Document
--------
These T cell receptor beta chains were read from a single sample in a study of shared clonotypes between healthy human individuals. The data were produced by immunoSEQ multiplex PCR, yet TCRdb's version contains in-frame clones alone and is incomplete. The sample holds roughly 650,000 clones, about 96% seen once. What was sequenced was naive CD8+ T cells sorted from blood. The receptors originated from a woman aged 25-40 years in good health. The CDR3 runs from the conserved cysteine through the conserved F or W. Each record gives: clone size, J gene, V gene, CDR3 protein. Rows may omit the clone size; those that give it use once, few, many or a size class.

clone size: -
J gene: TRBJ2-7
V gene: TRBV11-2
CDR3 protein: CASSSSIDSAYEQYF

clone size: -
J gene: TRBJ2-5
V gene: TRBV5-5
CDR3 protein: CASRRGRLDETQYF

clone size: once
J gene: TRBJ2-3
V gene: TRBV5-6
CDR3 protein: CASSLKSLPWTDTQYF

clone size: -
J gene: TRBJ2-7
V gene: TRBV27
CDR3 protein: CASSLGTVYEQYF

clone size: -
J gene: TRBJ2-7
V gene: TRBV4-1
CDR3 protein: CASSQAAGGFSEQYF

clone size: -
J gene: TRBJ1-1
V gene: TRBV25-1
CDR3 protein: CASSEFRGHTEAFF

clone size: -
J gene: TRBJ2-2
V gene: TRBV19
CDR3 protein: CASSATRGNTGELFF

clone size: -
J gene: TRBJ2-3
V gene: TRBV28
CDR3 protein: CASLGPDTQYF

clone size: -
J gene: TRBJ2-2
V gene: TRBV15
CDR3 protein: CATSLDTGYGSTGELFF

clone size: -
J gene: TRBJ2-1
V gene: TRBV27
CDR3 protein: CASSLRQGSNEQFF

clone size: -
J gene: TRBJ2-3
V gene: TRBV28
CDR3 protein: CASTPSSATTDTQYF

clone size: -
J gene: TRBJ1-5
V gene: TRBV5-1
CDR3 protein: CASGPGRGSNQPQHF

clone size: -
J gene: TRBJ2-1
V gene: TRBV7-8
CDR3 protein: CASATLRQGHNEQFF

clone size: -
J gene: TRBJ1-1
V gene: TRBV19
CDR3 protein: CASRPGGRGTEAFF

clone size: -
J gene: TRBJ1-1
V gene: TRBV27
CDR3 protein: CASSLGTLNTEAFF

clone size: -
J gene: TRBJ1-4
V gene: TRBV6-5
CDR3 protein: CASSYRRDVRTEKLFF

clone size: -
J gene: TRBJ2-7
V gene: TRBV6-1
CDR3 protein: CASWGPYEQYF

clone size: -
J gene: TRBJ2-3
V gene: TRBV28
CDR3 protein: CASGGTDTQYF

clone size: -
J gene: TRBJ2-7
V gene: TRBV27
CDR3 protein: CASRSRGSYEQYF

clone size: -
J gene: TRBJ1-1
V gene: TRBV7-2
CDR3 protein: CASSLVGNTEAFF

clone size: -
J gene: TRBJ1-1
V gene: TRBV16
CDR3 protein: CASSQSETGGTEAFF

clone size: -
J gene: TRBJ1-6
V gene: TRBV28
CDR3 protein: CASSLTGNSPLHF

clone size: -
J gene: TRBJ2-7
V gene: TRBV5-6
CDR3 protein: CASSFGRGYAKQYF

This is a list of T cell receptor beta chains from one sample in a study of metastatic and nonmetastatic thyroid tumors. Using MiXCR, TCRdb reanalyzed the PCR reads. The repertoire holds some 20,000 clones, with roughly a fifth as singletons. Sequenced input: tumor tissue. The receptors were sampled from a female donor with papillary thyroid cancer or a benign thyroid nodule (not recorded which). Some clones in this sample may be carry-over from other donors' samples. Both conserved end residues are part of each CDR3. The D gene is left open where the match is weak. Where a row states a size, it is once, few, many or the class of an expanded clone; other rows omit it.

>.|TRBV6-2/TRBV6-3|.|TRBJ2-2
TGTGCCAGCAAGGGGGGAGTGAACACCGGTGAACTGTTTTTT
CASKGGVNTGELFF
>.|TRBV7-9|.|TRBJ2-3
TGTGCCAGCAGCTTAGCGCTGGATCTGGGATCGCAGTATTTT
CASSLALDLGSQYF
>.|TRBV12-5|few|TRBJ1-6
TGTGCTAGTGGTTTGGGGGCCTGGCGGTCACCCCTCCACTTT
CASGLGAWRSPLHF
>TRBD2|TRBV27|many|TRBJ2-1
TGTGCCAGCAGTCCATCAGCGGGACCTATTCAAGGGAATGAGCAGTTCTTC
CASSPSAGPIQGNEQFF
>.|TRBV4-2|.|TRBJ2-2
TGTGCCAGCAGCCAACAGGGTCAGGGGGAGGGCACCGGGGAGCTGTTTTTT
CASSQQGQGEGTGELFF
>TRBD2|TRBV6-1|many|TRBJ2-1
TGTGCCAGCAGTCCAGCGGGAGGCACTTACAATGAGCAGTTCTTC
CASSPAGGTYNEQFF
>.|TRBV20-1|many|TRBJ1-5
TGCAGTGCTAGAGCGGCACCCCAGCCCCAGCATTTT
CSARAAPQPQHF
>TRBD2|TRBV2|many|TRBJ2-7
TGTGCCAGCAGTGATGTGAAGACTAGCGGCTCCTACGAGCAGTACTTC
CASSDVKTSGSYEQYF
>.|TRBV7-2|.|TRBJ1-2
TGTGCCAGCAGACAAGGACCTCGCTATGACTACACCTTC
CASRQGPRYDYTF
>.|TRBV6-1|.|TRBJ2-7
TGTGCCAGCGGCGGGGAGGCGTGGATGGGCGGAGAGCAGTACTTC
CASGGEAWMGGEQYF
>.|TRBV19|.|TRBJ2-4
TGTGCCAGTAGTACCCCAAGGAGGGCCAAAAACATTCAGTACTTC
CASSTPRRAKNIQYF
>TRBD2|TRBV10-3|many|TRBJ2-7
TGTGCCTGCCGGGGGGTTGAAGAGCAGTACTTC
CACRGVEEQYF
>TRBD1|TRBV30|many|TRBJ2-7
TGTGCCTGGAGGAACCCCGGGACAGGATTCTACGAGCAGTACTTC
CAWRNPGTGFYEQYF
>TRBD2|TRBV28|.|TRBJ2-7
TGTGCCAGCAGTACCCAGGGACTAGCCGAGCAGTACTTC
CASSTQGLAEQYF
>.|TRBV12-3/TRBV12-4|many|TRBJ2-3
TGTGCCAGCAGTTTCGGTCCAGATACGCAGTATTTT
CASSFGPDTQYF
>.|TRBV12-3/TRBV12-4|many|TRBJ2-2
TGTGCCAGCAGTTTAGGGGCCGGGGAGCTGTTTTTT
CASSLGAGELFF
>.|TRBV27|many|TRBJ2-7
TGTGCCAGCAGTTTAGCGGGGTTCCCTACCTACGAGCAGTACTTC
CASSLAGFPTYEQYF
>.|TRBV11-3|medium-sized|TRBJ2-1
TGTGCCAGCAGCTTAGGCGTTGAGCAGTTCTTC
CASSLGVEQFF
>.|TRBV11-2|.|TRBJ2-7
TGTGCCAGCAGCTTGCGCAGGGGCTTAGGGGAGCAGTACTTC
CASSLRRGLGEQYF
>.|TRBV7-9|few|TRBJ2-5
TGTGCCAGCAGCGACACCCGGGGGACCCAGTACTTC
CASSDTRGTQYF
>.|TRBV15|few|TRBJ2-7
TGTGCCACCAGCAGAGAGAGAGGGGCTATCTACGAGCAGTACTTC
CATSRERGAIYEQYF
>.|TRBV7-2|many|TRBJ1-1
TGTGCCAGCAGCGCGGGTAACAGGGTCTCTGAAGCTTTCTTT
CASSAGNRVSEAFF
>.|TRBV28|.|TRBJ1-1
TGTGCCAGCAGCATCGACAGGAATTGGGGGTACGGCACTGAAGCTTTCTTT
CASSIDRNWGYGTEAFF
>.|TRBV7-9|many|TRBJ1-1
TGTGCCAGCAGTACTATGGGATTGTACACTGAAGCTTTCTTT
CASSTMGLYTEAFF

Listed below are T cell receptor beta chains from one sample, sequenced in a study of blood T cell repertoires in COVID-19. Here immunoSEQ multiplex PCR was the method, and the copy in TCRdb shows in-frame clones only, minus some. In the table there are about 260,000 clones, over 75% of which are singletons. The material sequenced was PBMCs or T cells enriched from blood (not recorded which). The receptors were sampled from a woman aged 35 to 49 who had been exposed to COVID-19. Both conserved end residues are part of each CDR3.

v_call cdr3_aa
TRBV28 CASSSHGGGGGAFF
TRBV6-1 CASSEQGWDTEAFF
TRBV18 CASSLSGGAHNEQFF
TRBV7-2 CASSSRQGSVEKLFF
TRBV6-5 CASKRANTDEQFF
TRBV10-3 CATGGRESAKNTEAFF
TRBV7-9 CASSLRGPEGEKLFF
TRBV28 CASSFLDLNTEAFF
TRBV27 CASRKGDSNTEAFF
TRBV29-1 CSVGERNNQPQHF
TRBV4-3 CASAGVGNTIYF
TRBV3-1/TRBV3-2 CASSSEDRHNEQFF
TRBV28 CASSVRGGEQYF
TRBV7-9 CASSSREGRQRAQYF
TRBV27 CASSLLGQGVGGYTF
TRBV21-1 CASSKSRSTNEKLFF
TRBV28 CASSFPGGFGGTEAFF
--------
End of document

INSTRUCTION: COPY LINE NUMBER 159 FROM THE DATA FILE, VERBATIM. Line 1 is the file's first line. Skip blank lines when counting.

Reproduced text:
TGTGCCAGCAGCGCGGGTAACAGGGTCTCTGAAGCTTTCTTT